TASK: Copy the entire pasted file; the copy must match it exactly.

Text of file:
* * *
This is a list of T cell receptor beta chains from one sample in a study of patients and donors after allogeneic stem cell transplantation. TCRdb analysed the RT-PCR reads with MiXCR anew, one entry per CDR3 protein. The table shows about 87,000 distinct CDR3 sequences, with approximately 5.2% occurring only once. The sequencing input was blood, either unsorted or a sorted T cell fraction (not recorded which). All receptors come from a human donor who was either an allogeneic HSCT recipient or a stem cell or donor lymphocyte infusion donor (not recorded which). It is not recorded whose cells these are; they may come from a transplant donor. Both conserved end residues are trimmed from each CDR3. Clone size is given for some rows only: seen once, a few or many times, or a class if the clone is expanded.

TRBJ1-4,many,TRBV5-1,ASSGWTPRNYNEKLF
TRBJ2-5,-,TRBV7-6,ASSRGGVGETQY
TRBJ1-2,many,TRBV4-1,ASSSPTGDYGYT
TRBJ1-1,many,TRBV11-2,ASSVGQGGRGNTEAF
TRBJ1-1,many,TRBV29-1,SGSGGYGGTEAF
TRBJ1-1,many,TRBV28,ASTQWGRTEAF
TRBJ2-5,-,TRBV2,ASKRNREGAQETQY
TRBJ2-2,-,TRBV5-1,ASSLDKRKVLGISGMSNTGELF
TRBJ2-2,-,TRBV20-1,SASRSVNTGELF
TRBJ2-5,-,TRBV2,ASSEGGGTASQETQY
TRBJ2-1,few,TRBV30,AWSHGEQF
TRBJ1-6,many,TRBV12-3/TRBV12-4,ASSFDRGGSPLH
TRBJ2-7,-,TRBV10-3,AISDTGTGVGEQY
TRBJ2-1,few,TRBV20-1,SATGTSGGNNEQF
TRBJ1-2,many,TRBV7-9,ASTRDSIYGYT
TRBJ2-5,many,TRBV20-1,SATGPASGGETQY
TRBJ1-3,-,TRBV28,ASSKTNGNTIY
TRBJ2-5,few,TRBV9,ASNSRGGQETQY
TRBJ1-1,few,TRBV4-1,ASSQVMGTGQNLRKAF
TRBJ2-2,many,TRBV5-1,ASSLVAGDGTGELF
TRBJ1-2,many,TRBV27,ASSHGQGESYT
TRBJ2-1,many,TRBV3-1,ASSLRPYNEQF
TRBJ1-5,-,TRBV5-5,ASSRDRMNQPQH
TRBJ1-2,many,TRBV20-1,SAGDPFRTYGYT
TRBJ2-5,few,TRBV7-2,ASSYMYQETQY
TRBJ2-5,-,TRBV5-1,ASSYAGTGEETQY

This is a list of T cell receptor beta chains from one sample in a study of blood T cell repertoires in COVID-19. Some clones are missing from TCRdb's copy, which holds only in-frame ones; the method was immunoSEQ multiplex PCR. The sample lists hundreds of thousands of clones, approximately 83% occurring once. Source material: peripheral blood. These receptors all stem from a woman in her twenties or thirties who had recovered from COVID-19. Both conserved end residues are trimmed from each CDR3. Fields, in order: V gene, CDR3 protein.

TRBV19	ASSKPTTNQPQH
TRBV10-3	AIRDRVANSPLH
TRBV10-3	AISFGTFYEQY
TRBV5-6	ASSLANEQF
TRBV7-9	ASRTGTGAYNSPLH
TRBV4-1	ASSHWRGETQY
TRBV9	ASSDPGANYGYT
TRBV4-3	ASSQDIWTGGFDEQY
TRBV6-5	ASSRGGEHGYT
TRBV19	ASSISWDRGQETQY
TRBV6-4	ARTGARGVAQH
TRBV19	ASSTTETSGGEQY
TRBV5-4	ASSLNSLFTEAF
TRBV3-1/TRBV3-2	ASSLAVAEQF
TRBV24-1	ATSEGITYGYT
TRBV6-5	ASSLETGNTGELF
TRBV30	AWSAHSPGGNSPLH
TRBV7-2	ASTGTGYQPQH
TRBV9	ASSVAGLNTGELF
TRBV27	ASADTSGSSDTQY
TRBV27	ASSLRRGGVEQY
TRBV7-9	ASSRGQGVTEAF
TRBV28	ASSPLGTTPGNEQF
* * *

This is a list of T cell receptor beta chains from one sample in a study of patients and donors after allogeneic stem cell transplantation. TCRdb analysed the RT-PCR reads with MiXCR anew, one entry per CDR3 protein. The table shows about 87,000 distinct CDR3 sequences, with approximately 5.2% occurring only once. The sequencing input was blood, either unsorted or a sorted T cell fraction (not recorded which). All receptors come from a human donor who was either an allogeneic HSCT recipient or a stem cell or donor lymphocyte infusion donor (not recorded which). It is not recorded whose cells these are; they may come from a transplant donor. Both conserved end residues are trimmed from each CDR3. Clone size is given for some rows only: seen once, a few or many times, or a class if the clone is expanded.

TRBJ1-4,many,TRBV5-1,ASSGWTPRNYNEKLF
TRBJ2-5,-,TRBV7-6,ASSRGGVGETQY
TRBJ1-2,many,TRBV4-1,ASSSPTGDYGYT
TRBJ1-1,many,TRBV11-2,ASSVGQGGRGNTEAF
TRBJ1-1,many,TRBV29-1,SGSGGYGGTEAF
TRBJ1-1,many,TRBV28,ASTQWGRTEAF
TRBJ2-5,-,TRBV2,ASKRNREGAQETQY
TRBJ2-2,-,TRBV5-1,ASSLDKRKVLGISGMSNTGELF
TRBJ2-2,-,TRBV20-1,SASRSVNTGELF
TRBJ2-5,-,TRBV2,ASSEGGGTASQETQY
TRBJ2-1,few,TRBV30,AWSHGEQF
TRBJ1-6,many,TRBV12-3/TRBV12-4,ASSFDRGGSPLH
TRBJ2-7,-,TRBV10-3,AISDTGTGVGEQY
TRBJ2-1,few,TRBV20-1,SATGTSGGNNEQF
TRBJ1-2,many,TRBV7-9,ASTRDSIYGYT
TRBJ2-5,many,TRBV20-1,SATGPASGGETQY
TRBJ1-3,-,TRBV28,ASSKTNGNTIY
TRBJ2-5,few,TRBV9,ASNSRGGQETQY
TRBJ1-1,few,TRBV4-1,ASSQVMGTGQNLRKAF
TRBJ2-2,many,TRBV5-1,ASSLVAGDGTGELF
TRBJ1-2,many,TRBV27,ASSHGQGESYT
TRBJ2-1,many,TRBV3-1,ASSLRPYNEQF
TRBJ1-5,-,TRBV5-5,ASSRDRMNQPQH
TRBJ1-2,many,TRBV20-1,SAGDPFRTYGYT
TRBJ2-5,few,TRBV7-2,ASSYMYQETQY
TRBJ2-5,-,TRBV5-1,ASSYAGTGEETQY

This is a list of T cell receptor beta chains from one sample in a study of blood T cell repertoires in COVID-19. Some clones are missing from TCRdb's copy, which holds only in-frame ones; the method was immunoSEQ multiplex PCR. The sample lists hundreds of thousands of clones, approximately 83% occurring once. Source material: peripheral blood. These receptors all stem from a woman in her twenties or thirties who had recovered from COVID-19. Both conserved end residues are trimmed from each CDR3. Fields, in order: V gene, CDR3 protein.

TRBV19	ASSKPTTNQPQH
TRBV10-3	AIRDRVANSPLH
TRBV10-3	AISFGTFYEQY
TRBV5-6	ASSLANEQF
TRBV7-9	ASRTGTGAYNSPLH
TRBV4-1	ASSHWRGETQY
TRBV9	ASSDPGANYGYT
TRBV4-3	ASSQDIWTGGFDEQY
TRBV6-5	ASSRGGEHGYT
TRBV19	ASSISWDRGQETQY
TRBV6-4	ARTGARGVAQH
TRBV19	ASSTTETSGGEQY
TRBV5-4	ASSLNSLFTEAF
TRBV3-1/TRBV3-2	ASSLAVAEQF
TRBV24-1	ATSEGITYGYT
TRBV6-5	ASSLETGNTGELF
TRBV30	AWSAHSPGGNSPLH
TRBV7-2	ASTGTGYQPQH
TRBV9	ASSVAGLNTGELF
TRBV27	ASADTSGSSDTQY
TRBV27	ASSLRRGGVEQY
TRBV7-9	ASSRGQGVTEAF
TRBV28	ASSPLGTTPGNEQF